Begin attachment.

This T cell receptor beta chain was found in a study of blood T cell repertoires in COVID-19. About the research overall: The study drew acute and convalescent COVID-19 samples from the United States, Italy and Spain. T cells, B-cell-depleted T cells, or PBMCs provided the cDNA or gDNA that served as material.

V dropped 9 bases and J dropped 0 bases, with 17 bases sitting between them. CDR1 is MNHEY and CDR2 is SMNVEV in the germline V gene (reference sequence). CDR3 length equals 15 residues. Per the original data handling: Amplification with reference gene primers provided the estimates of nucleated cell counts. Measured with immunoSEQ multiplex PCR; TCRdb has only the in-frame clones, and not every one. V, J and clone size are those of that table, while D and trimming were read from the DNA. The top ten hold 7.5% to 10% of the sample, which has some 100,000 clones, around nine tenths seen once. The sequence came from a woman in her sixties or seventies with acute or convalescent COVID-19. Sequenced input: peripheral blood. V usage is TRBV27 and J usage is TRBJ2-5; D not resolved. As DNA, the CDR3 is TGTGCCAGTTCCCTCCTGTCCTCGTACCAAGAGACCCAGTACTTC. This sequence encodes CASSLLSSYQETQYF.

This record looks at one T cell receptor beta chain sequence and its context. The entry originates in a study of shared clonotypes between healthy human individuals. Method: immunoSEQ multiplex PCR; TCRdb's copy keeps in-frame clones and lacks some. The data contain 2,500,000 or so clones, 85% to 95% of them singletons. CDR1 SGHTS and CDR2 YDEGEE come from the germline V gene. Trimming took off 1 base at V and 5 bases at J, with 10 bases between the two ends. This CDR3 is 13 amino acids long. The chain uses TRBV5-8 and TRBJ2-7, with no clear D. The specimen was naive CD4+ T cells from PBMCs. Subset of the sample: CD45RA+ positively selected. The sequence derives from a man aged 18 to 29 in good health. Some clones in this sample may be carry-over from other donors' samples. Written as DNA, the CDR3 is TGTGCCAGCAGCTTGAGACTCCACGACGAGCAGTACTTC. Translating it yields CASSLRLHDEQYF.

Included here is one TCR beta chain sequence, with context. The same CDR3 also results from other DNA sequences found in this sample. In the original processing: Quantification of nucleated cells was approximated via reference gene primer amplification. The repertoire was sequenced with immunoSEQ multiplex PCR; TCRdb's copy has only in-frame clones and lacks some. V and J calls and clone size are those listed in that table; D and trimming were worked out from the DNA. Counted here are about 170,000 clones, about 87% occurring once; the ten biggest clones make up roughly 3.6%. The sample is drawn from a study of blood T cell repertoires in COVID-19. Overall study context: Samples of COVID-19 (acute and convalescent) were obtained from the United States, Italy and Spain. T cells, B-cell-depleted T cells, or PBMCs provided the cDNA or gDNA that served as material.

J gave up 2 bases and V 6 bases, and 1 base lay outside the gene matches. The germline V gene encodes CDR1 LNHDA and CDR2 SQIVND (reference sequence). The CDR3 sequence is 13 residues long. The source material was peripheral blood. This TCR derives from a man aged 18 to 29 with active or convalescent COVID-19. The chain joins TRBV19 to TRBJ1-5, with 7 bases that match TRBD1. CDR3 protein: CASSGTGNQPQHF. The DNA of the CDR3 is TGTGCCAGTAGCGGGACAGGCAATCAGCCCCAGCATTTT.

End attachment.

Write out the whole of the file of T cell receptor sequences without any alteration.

This T cell receptor beta chain was found in a study of blood T cell repertoires in COVID-19. About the research overall: The study drew acute and convalescent COVID-19 samples from the United States, Italy and Spain. T cells, B-cell-depleted T cells, or PBMCs provided the cDNA or gDNA that served as material.

V dropped 9 bases and J dropped 0 bases, with 17 bases sitting between them. CDR1 is MNHEY and CDR2 is SMNVEV in the germline V gene (reference sequence). CDR3 length equals 15 residues. Per the original data handling: Amplification with reference gene primers provided the estimates of nucleated cell counts. Measured with immunoSEQ multiplex PCR; TCRdb has only the in-frame clones, and not every one. V, J and clone size are those of that table, while D and trimming were read from the DNA. The top ten hold 7.5% to 10% of the sample, which has some 100,000 clones, around nine tenths seen once. The sequence came from a woman in her sixties or seventies with acute or convalescent COVID-19. Sequenced input: peripheral blood. V usage is TRBV27 and J usage is TRBJ2-5; D not resolved. As DNA, the CDR3 is TGTGCCAGTTCCCTCCTGTCCTCGTACCAAGAGACCCAGTACTTC. This sequence encodes CASSLLSSYQETQYF.

This record looks at one T cell receptor beta chain sequence and its context. The entry originates in a study of shared clonotypes between healthy human individuals. Method: immunoSEQ multiplex PCR; TCRdb's copy keeps in-frame clones and lacks some. The data contain 2,500,000 or so clones, 85% to 95% of them singletons. CDR1 SGHTS and CDR2 YDEGEE come from the germline V gene. Trimming took off 1 base at V and 5 bases at J, with 10 bases between the two ends. This CDR3 is 13 amino acids long. The chain uses TRBV5-8 and TRBJ2-7, with no clear D. The specimen was naive CD4+ T cells from PBMCs. Subset of the sample: CD45RA+ positively selected. The sequence derives from a man aged 18 to 29 in good health. Some clones in this sample may be carry-over from other donors' samples. Written as DNA, the CDR3 is TGTGCCAGCAGCTTGAGACTCCACGACGAGCAGTACTTC. Translating it yields CASSLRLHDEQYF.

Included here is one TCR beta chain sequence, with context. The same CDR3 also results from other DNA sequences found in this sample. In the original processing: Quantification of nucleated cells was approximated via reference gene primer amplification. The repertoire was sequenced with immunoSEQ multiplex PCR; TCRdb's copy has only in-frame clones and lacks some. V and J calls and clone size are those listed in that table; D and trimming were worked out from the DNA. Counted here are about 170,000 clones, about 87% occurring once; the ten biggest clones make up roughly 3.6%. The sample is drawn from a study of blood T cell repertoires in COVID-19. Overall study context: Samples of COVID-19 (acute and convalescent) were obtained from the United States, Italy and Spain. T cells, B-cell-depleted T cells, or PBMCs provided the cDNA or gDNA that served as material.

J gave up 2 bases and V 6 bases, and 1 base lay outside the gene matches. The germline V gene encodes CDR1 LNHDA and CDR2 SQIVND (reference sequence). The CDR3 sequence is 13 residues long. The source material was peripheral blood. This TCR derives from a man aged 18 to 29 with active or convalescent COVID-19. The chain joins TRBV19 to TRBJ1-5, with 7 bases that match TRBD1. CDR3 protein: CASSGTGNQPQHF. The DNA of the CDR3 is TGTGCCAGTAGCGGGACAGGCAATCAGCCCCAGCATTTT.